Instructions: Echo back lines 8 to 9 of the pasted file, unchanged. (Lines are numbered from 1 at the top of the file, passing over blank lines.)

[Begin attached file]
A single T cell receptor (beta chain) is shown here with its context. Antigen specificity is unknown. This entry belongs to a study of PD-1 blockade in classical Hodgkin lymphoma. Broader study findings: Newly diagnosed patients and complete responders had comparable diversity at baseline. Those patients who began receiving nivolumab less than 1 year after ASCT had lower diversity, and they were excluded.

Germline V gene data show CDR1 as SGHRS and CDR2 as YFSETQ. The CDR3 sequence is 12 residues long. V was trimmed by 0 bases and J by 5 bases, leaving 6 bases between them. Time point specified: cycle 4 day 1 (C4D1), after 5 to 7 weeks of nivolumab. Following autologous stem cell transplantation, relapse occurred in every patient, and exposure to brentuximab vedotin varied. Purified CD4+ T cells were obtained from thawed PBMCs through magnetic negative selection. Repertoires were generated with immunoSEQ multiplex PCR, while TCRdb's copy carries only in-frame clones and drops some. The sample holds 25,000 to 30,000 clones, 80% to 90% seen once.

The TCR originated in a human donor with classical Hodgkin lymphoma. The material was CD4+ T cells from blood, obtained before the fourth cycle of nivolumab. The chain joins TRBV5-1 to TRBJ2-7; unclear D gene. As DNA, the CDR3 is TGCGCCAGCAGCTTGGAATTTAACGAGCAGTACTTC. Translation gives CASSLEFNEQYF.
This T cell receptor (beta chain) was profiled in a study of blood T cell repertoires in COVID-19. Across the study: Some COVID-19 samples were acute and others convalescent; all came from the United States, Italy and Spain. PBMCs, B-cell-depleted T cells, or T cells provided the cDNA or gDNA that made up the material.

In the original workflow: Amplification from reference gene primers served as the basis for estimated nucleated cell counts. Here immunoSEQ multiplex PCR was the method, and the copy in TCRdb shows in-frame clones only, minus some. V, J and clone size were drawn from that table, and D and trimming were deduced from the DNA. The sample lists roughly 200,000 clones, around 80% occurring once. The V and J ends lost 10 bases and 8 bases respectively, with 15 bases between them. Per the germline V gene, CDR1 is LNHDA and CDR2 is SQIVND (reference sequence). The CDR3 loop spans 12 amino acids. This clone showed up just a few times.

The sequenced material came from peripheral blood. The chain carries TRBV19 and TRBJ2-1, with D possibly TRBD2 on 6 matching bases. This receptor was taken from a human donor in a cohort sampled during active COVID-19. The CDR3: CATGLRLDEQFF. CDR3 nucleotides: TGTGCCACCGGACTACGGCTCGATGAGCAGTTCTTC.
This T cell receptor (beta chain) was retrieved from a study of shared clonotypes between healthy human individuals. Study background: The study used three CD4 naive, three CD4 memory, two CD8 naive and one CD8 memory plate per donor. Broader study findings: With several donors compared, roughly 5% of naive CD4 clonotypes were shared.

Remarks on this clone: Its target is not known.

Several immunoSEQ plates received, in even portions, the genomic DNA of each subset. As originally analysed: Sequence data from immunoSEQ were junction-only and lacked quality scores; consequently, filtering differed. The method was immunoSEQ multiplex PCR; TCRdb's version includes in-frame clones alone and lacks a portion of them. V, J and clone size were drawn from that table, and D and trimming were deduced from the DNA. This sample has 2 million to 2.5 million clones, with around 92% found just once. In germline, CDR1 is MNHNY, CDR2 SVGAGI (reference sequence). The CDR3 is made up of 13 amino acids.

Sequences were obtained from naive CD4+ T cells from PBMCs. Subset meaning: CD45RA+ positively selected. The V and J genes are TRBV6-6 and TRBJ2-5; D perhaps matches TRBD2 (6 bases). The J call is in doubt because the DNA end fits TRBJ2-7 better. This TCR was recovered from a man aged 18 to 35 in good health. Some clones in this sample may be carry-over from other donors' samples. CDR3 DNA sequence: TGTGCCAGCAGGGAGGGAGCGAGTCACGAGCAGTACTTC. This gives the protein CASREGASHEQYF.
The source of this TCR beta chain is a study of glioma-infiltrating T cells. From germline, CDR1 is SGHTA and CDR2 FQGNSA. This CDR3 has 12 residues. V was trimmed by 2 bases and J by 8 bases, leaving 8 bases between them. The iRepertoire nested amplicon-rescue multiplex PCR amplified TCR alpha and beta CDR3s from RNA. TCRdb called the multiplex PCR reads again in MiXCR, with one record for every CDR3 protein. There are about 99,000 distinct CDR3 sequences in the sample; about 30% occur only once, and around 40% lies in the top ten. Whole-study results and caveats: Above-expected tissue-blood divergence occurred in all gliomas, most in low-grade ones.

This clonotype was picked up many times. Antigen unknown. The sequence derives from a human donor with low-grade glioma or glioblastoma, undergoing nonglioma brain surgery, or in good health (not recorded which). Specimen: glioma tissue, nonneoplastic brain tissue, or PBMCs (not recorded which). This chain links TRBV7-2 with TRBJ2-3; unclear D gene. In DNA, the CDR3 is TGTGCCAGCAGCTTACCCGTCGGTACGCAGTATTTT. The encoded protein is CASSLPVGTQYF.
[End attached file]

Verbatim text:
Remarks on this clone: Its target is not known.

Several immunoSEQ plates received, in even portions, the genomic DNA of each subset. As originally analysed: Sequence data from immunoSEQ were junction-only and lacked quality scores; consequently, filtering differed. The method was immunoSEQ multiplex PCR; TCRdb's version includes in-frame clones alone and lacks a portion of them. V, J and clone size were drawn from that table, and D and trimming were deduced from the DNA. This sample has 2 million to 2.5 million clones, with around 92% found just once. In germline, CDR1 is MNHNY, CDR2 SVGAGI (reference sequence). The CDR3 is made up of 13 amino acids.